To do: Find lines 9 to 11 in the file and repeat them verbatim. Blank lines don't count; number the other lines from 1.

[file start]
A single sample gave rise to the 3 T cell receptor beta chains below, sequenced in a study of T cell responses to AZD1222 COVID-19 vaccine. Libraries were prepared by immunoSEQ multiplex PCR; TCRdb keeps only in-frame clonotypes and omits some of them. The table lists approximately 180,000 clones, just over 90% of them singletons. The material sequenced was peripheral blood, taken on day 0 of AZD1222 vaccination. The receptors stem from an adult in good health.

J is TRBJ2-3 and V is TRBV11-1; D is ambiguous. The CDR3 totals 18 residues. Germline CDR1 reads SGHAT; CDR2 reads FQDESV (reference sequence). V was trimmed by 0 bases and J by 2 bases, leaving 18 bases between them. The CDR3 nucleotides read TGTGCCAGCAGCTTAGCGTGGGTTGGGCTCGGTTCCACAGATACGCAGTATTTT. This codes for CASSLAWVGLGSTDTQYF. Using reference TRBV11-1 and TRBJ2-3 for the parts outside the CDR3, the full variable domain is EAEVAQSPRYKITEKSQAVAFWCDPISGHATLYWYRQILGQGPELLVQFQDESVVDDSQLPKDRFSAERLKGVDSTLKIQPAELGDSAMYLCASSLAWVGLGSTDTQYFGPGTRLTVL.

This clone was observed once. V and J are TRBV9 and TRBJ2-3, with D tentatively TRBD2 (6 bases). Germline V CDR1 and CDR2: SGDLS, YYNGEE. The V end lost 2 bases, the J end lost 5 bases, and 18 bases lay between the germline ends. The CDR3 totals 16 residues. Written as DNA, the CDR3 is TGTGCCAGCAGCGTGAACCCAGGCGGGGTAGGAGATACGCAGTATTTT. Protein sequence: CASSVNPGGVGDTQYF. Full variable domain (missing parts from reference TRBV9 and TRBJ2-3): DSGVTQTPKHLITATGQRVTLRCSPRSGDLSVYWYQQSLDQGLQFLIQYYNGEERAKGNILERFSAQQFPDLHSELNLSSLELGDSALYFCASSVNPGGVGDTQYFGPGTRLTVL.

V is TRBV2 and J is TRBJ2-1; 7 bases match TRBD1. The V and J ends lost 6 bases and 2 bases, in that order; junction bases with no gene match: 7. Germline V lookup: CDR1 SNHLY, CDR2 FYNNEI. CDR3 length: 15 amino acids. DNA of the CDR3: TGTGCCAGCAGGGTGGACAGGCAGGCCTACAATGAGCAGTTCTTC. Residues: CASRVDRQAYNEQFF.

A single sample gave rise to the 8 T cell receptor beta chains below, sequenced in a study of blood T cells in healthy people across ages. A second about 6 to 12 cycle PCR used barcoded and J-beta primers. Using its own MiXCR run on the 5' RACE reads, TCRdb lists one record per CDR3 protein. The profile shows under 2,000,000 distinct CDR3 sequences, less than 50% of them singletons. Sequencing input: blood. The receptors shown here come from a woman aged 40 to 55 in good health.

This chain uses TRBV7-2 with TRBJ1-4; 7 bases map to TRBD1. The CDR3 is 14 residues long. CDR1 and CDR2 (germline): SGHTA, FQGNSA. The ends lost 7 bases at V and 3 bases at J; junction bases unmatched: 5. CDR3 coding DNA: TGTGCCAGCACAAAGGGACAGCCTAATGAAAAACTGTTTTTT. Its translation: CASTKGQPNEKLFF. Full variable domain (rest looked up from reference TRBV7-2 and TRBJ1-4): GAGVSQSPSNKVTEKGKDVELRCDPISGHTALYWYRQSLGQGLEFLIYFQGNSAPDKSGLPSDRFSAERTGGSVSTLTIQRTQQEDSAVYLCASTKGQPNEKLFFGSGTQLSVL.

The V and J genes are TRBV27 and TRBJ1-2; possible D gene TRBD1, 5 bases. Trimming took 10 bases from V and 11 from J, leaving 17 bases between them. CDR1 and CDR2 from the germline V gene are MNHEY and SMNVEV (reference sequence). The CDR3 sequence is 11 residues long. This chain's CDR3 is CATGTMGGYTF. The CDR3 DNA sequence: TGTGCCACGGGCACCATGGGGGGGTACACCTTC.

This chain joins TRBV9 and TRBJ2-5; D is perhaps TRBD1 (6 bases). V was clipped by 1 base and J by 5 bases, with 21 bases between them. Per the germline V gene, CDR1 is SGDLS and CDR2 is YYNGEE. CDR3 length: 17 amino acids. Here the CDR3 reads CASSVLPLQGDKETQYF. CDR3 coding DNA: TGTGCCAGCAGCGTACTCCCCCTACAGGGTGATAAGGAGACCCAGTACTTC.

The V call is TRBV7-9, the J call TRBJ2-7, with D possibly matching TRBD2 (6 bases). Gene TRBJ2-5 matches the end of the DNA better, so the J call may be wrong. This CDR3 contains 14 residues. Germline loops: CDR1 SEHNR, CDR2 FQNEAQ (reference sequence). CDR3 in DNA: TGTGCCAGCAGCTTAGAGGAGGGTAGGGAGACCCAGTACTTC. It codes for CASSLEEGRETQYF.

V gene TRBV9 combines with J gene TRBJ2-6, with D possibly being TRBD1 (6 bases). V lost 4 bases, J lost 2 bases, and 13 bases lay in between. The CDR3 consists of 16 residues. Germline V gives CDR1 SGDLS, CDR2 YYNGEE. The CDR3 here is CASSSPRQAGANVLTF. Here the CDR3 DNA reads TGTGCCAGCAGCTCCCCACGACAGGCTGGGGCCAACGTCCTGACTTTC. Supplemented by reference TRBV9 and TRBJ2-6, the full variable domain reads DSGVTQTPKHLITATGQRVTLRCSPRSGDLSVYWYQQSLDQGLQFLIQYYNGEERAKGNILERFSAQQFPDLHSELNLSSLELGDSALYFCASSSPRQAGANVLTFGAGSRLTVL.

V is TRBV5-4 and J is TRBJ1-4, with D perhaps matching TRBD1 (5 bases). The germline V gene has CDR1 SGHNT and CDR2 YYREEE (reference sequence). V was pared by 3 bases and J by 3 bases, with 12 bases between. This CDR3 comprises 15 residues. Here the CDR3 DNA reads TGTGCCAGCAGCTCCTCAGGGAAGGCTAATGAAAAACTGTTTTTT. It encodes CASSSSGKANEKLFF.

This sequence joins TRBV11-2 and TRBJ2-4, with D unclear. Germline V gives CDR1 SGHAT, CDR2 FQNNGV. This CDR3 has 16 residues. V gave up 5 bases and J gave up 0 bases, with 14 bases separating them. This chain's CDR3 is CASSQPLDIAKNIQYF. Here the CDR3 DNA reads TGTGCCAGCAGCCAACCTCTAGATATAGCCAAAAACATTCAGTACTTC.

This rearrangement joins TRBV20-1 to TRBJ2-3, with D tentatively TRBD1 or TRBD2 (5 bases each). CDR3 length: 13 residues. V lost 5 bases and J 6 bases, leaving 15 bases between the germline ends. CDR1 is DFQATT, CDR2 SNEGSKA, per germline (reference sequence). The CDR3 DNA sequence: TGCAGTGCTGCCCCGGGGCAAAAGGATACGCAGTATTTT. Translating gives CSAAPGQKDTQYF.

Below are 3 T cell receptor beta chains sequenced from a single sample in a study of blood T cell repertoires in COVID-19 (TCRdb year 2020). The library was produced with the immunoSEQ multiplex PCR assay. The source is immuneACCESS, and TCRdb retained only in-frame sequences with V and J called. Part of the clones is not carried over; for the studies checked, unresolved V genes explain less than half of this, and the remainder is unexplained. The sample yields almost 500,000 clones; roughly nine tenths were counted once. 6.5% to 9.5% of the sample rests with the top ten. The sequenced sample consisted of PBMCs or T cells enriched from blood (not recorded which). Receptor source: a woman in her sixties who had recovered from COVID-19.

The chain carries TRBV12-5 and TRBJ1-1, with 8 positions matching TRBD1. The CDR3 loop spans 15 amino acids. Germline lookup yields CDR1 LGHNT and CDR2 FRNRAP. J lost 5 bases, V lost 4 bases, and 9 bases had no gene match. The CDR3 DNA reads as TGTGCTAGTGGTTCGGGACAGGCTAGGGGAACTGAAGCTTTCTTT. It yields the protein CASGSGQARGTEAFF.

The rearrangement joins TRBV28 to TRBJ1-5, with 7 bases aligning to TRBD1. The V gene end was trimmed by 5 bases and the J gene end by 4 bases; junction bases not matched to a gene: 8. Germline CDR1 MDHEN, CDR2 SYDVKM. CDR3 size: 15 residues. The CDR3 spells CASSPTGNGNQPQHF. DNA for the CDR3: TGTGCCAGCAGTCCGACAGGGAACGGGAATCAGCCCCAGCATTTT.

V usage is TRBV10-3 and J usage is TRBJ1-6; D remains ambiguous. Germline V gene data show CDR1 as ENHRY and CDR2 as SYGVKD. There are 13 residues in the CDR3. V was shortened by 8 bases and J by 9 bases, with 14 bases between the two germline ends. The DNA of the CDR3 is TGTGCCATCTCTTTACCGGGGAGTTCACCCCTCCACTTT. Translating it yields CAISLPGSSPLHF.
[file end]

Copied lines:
The V call is TRBV7-9, the J call TRBJ2-7, with D possibly matching TRBD2 (6 bases). Gene TRBJ2-5 matches the end of the DNA better, so the J call may be wrong. This CDR3 contains 14 residues. Germline loops: CDR1 SEHNR, CDR2 FQNEAQ (reference sequence). CDR3 in DNA: TGTGCCAGCAGCTTAGAGGAGGGTAGGGAGACCCAGTACTTC. It codes for CASSLEEGRETQYF.

V gene TRBV9 combines with J gene TRBJ2-6, with D possibly being TRBD1 (6 bases). V lost 4 bases, J lost 2 bases, and 13 bases lay in between. The CDR3 consists of 16 residues. Germline V gives CDR1 SGDLS, CDR2 YYNGEE. The CDR3 here is CASSSPRQAGANVLTF. Here the CDR3 DNA reads TGTGCCAGCAGCTCCCCACGACAGGCTGGGGCCAACGTCCTGACTTTC. Supplemented by reference TRBV9 and TRBJ2-6, the full variable domain reads DSGVTQTPKHLITATGQRVTLRCSPRSGDLSVYWYQQSLDQGLQFLIQYYNGEERAKGNILERFSAQQFPDLHSELNLSSLELGDSALYFCASSSPRQAGANVLTFGAGSRLTVL.

V is TRBV5-4 and J is TRBJ1-4, with D perhaps matching TRBD1 (5 bases). The germline V gene has CDR1 SGHNT and CDR2 YYREEE (reference sequence). V was pared by 3 bases and J by 3 bases, with 12 bases between. This CDR3 comprises 15 residues. Here the CDR3 DNA reads TGTGCCAGCAGCTCCTCAGGGAAGGCTAATGAAAAACTGTTTTTT. It encodes CASSSSGKANEKLFF.